Indiana Black legislators introduce legislation to ‘dismantle discriminatory systems’

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Asserting they are willing to fight “these old battles,” the Indiana Black Legislative Caucus unveiled its 2022 legislative agenda that is focused on addressing what they called the “long-term effects of racism in society” in the areas of wealth, education, health and housing.

“After failed attempts at raising the income of Black families, African Americans still battle large wealth, education, health and other gaps in this country,” Rep. Robin Shackleford, chairwoman of the IBLC, said. “It is for these reasons and more that we feel it is time not only to have this conversation, but to take action.”

The IBLC presented its legislative agenda at a press conference Tuesday in the Statehouse. Each of the 14 members of the caucus selected one issue and introduced a bill intended to provide relief. The bills range from establishing scholarships and capping tuition to giving a tax credit for child and dependent care and providing contracting opportunities to minority business, women’s business and veteran-owned small businesses.

“We have all been intentional about how we approach the dismantling of systems that have perpetuated the disenfranchisement of marginalized communities,” Shackleford, D-Indianapolis, said. She noted the effort to dismantle discriminatory systems has been going on for centuries, “but as long as the IBLC is here, we have no issue fighting these battles until our communities can claim victory.”

Among those bills is House Bill 1326, filed in “direct response” to the discriminatory housing practices that the Fair Housing Center of Central Indiana has spotlighted.

Rep. Cherrish Pryor, D-Indianapolis, authored the bill in response to the Indianapolis woman who filed complaints against two appraisers, alleging her home was undervalued because she is Black. In addition, the representative wanted to address redlining following the lawsuit alleging Old National Bank engaged in discriminatory mortgage lending practices.

Pryor said she was not surprised by the allegations.

“To have it as a report, seeing it in black and white, you’re really reiterating what we already know that there’s a problem going on,” Pryor said. “It’s very difficult for African Americans to build wealth when they’re not having access to opportunities to even purchase a home.”

The caucus members are all Democrats, so to give their bills traction they will need to get Republicans support.

After the press conference, Shackleford singled out Rep. Ed Clere, R-New Albany, as having already reached out to the caucus and expressed a willingness to work with the IBLC on bills that help minorities with health care. Also, Rep. Dale DeVon, R-Granger, has been “more than willing” to discuss child care legislation.

Even so, Shackleford said this session the caucus is “working a harder defense and a quicker defense” this session because of some of the bills that have emerged from interim study committees.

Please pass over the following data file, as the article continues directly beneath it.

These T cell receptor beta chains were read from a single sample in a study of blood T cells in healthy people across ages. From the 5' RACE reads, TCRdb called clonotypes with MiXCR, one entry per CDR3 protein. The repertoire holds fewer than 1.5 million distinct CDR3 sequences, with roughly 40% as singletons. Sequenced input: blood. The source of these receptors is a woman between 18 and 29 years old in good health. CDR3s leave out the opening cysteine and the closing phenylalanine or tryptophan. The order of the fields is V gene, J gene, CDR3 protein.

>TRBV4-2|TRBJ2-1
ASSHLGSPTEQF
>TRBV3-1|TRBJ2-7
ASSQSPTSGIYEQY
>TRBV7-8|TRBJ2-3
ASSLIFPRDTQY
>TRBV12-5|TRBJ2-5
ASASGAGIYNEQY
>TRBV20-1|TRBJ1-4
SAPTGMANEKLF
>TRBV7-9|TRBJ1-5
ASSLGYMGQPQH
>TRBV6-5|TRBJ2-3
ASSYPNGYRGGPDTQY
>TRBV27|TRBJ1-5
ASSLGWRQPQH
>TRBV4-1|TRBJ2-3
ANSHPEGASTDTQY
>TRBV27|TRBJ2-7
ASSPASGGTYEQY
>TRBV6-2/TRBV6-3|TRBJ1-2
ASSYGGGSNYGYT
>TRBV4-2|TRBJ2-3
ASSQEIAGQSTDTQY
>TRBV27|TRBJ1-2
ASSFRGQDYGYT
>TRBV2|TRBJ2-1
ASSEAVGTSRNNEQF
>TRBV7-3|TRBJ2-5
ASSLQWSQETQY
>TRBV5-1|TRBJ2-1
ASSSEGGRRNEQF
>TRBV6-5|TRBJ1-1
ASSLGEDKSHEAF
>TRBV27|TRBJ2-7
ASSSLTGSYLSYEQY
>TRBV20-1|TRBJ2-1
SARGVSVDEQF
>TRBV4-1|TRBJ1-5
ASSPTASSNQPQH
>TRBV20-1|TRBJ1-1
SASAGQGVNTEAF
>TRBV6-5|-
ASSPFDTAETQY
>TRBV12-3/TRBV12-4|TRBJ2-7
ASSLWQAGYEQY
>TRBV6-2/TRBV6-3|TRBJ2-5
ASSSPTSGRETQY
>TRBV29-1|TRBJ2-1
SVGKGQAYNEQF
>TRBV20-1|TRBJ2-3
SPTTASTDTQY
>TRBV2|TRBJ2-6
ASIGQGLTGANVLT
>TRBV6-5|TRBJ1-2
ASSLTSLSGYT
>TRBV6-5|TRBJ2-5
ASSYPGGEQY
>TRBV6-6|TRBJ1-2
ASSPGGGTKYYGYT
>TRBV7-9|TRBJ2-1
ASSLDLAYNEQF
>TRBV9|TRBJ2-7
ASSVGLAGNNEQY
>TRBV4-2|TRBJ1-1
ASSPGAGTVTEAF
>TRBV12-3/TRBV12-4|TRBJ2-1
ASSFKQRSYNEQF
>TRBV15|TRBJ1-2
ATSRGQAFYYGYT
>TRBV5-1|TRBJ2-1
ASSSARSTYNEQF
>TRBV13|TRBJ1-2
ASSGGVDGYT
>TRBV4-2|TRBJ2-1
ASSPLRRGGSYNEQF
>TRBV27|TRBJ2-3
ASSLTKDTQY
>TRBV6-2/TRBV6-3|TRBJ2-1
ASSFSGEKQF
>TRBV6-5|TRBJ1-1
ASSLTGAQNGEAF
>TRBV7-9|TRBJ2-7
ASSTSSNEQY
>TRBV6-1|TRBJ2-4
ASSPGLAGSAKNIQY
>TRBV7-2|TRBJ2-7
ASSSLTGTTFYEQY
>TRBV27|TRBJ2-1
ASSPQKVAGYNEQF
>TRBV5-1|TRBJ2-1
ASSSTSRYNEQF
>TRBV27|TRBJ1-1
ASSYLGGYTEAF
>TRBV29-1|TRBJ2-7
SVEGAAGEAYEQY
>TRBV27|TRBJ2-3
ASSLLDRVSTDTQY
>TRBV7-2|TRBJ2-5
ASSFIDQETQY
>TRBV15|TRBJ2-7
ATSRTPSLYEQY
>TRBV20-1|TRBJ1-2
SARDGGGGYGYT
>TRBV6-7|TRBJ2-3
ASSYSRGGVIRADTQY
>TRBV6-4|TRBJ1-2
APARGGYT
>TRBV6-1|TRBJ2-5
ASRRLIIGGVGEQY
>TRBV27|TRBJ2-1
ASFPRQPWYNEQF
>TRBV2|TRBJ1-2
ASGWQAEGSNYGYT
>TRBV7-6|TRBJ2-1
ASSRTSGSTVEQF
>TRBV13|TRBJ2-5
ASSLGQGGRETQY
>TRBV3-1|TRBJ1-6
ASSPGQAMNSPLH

She noted, in particular, House Bill 1134, introduced by Rep. Tony Cook, which is a mirror to Senate Bill 167, introduced by Sen. Scott Baldwin. The bills have stirred controversy with their focus on school curriculum and prohibits the inclusion or promotion of “certain concepts” related to sex, race, ethnicity, religion, color, national origin or political affiliation.

Shackleford said Cook waited until the session had begun before contacting the IBLC, and they are trying to schedule a meeting about his bill.

“I don’t think it was done in a professional way or an appropriate way so (the meeting) never happened that first week” of session, Shackleford said. “So we were trying to get together at least a couple of our caucus members to give him feedback, but before we could schedule anything the bill was already up to be heard (Jan. 10). So now more of the caucus will just need to review and then put something in writing on what our opposition is.”

Pryor filed her bill Jan. 10. She said if HB 1326 does not get a hearing, she will look for other ways to elevate the conversation.

“We want to talk about housing insecurity,” Pryor said. “We want to talk about the lack of housing, whether we’re building more housing for rent or whatever, we have to address the elephant in the room and that’s one of them.”

The bills on the IBLC 2022 legislative agenda include:

SB 151  (Sen. Jean Breaux) establishing a scholarship in health care for minority students

SB 26  (Sen. Lonnie Randolph) prohibits use of consumer reports for employment purposes

SB 373 (Sen. Eddie Melton) establishes the Lake County convention and entertainment district fund

SB 234  (Sen. Greg Taylor) provides a refundable child and dependent care tax credit

HB 1016 (Rep. John Bartlett) education assistance pilot program for parents

HB 1044(Rep. Earl Harris Jr.) tuition caps

HB 1067  (Rep. Robin Shackleford) continues waiving copays for child care for eligible families

HB 1177 (Rep. Vanessa Summers) prohibits race-based hair discrimination.

HB 1267 (Rep. Vernon Smith) Authorizes Merrillville to impose a food and beverage tax

HB 1326 (Rep. Cherrish Pryor) addresses discriminatory lending and appraisal practices in housing

Legislation that has yet to receive a number includes:

HB (Rep. Ragen Hatcher) prohibits bail for nonviolent misdemeanors

HB (Rep. Carolyn Jackson) provides contracting opportunities for minority and women’s businesses as well as veteran-owned small businesses

HB (Rep. Renee Pack) requires board of directors to include underrepresented individuals

HB (Rep. Gregory Porter) exempt business personal property from property assessment and taxation

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